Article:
Some Mayors Are More Likely to Get Threats Than Others

St. Paul Mayor Melvin Carter received threats over a trash collection program.

St. Paul Mayor Melvin Carter received threats over a trash collection program. Lorie Shaull/Flickr

 

Connecting state and local government leaders

New research shows that mayors who are younger, female, in strong mayor systems, and in larger cities are more likely to face abuse.

When constituents are frustrated with city government, a common target for their ire is the city’s mayor—and while complaints about city services are normal, sometimes that anger can become threatening or violent. Stories of police investigations into threats made against mayors are relatively common. 

The barrage of anger that mayors experience, either sent online or through old-fashioned methods like voicemail messages, can be discouraging. Many mayors, however, tend to shrug it off, as St. Paul Mayor Melvin Carter did recently when he received a racist voicemail threatening violence about potential changes to trash collection in his Minnesota city. “I’m not going to dwell on nasty experiences,” he told the Star Tribune.  

But not all mayors receive the same level of pushback. In a new study published in State and Local Government Review, researchers found that mayors who are younger, female, in strong mayor systems, and in larger cities are more likely to face abuse than their peers. Sue Thomas, a research scientist at the Pacific Institute for Research and Evaluation, said that just because there are gender and age differences in the level of abuse, doesn’t mean this isn’t a universal problem. “This isn’t pitting women against men, or older mayors against younger ones,” she said. “Every mayor faces this on some level, but some people have more to deal with.”

The study Thomas and her co-researchers surveyed mayors in cities with a population greater than 30,000, and looked at two potential types of  attack: physical violence and psychological abuse. Physical violence included mayors being shoved or having their property defaced, although a very small number said they experienced a more serious physical attack. Psychological abuse in this case means harassment and stalking, threats, and demeaning comments. 

Of the 238 mayors who responded, 78.8% reported experiencing some type of psychological abuse, and 13.4% reported instances of physical violence. Eleven percent of mayors had experienced some kind of attack on their property, 2.5% had experienced a minor assault like being slapped or pushed, and 1.1% had experienced a significant assault.

The cases of psychological abuse were largely over social media—68.1% of mayors said that  they had been harassed online. Thomas said that while there isn’t longitudinal data that looked at mayoral harassment, she thinks it’s more common because of social media. “The abuse likely isn’t a whole lot different than it used to be, but in terms of the amount it can be overwhelming,” she said. “You can be more or less anonymous, and that gets very violent. We saw threats of rape, death, kidnapping, and harm to families.”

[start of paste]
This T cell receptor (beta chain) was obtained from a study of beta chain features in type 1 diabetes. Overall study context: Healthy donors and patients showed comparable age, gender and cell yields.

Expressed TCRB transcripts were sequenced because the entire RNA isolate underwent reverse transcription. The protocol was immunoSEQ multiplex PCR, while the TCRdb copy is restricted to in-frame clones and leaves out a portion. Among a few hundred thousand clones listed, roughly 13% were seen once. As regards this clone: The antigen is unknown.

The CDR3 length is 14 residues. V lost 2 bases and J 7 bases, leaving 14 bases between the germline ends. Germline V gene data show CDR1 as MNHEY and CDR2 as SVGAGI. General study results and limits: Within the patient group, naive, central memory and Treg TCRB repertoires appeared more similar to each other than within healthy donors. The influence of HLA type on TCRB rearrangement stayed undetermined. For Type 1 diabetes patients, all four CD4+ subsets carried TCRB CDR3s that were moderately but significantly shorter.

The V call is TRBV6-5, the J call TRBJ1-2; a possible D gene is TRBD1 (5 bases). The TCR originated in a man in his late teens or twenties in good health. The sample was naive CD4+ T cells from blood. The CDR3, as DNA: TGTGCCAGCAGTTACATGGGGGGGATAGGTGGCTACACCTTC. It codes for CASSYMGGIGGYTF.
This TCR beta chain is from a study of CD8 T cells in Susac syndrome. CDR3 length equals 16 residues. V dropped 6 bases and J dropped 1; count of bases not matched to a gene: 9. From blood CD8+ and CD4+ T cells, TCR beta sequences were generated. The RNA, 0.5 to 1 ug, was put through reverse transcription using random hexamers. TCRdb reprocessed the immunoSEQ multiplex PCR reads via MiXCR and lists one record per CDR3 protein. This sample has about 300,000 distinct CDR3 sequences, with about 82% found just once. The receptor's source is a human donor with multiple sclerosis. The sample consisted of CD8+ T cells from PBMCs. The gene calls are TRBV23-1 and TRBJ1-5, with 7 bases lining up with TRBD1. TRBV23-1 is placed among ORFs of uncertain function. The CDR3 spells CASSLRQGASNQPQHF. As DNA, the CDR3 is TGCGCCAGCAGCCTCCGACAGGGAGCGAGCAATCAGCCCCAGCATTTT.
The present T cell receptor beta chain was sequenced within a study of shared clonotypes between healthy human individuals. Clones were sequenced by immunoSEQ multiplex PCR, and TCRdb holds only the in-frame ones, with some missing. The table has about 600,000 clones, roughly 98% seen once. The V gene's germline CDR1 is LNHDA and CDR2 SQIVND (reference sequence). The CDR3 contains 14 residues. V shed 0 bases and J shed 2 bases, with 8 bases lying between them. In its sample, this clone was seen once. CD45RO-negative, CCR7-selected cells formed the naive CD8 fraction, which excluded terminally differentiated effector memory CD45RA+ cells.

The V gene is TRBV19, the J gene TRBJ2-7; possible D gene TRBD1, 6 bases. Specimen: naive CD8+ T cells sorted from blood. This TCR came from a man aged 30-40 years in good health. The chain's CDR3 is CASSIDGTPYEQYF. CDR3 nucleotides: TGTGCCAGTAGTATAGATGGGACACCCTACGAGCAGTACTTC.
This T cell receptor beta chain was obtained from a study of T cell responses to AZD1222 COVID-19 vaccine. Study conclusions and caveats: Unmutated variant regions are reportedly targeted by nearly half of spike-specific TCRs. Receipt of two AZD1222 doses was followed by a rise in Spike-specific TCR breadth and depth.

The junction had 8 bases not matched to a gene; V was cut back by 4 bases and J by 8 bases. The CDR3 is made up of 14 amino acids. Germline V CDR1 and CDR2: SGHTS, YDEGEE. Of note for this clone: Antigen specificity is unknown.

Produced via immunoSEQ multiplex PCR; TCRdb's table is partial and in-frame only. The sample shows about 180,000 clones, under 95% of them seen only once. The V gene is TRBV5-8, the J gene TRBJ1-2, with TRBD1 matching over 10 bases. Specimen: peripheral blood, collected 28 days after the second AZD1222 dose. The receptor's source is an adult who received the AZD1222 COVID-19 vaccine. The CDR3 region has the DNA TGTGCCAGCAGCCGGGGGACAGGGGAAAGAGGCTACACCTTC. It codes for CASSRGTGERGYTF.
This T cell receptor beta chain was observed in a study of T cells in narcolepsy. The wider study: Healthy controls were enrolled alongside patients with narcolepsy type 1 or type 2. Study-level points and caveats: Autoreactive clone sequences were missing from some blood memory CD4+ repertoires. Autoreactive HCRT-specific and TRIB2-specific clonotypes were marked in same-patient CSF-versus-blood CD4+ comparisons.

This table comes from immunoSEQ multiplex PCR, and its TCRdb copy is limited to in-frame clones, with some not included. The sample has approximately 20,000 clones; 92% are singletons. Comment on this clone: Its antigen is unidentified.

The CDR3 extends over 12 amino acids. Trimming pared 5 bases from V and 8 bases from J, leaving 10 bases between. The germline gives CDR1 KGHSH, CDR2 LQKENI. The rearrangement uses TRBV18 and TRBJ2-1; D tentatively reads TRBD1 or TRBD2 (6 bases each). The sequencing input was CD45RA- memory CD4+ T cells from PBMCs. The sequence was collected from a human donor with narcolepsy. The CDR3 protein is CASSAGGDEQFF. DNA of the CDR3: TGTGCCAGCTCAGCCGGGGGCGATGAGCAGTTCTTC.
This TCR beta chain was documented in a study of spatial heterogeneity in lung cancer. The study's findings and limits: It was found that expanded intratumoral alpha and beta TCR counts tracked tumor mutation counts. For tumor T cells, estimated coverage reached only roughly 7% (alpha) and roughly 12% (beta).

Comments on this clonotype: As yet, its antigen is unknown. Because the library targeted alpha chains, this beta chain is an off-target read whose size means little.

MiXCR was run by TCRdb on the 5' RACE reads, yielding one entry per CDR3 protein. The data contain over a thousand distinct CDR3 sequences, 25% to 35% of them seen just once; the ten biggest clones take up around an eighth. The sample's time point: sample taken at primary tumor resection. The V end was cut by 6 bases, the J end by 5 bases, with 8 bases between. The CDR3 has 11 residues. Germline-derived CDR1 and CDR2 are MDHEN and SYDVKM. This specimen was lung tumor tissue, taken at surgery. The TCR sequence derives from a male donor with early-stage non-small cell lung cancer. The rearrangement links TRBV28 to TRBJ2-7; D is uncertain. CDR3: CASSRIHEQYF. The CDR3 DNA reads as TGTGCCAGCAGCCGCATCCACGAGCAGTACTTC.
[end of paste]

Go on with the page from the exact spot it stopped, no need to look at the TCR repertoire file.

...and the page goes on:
Threats like that can have serious consequences. Thomas pointed to an announcement made in early November by 18 female members of the British parliament, who said they would not seek reelection because the racist, sexually violent, and life threatening messages they received had become too much to bear. “Nobody in any job should have to put up with threats, aggressive emails, being shouted at in the street, sworn at on social media, nor have to install panic alarms at home,” Heidi Allen, a member of Parliament, wrote in a letter to her constituents. 

Similarly, Thomas’ research indicated that 15.6% of mayors who experienced violence or psychological abuse considered leaving office as a result. Those who suffered physical violence were more likely to have thought about leaving office than those who faced psychological abuse. Though female mayors were more than twice as likely to experience psychological abuse and almost three times as likely to experience physical violence, women’s political ambition was not affected more than men’s ambition by the incidents.

The effects also spread beyond the mayors themselves. When police departments have to investigate threats or provide additional security to their city’s mayor, budgets and staffing can grow strained, Thomas said. She pointed to the example of Portland, Oregon, where, due to the intensity of protests and threats made against Mayor Ted Wheeler and other city officials, the annual cost for City Hall guards and the mayor’s security detail skyrocketed from $175,811 to $847,034 in just two years.

Wheeler’s experience tracks with the researchers’ findings that mayors of larger cities were twice as likely to face abuse and violence than their peers in smaller cities. Those in strong mayoral systems—defined by the mayor’s appointment and veto powers—were almost 2.5 times more likely to face attacks. But Thomas said the clearest correlator with mayoral abuse was gender.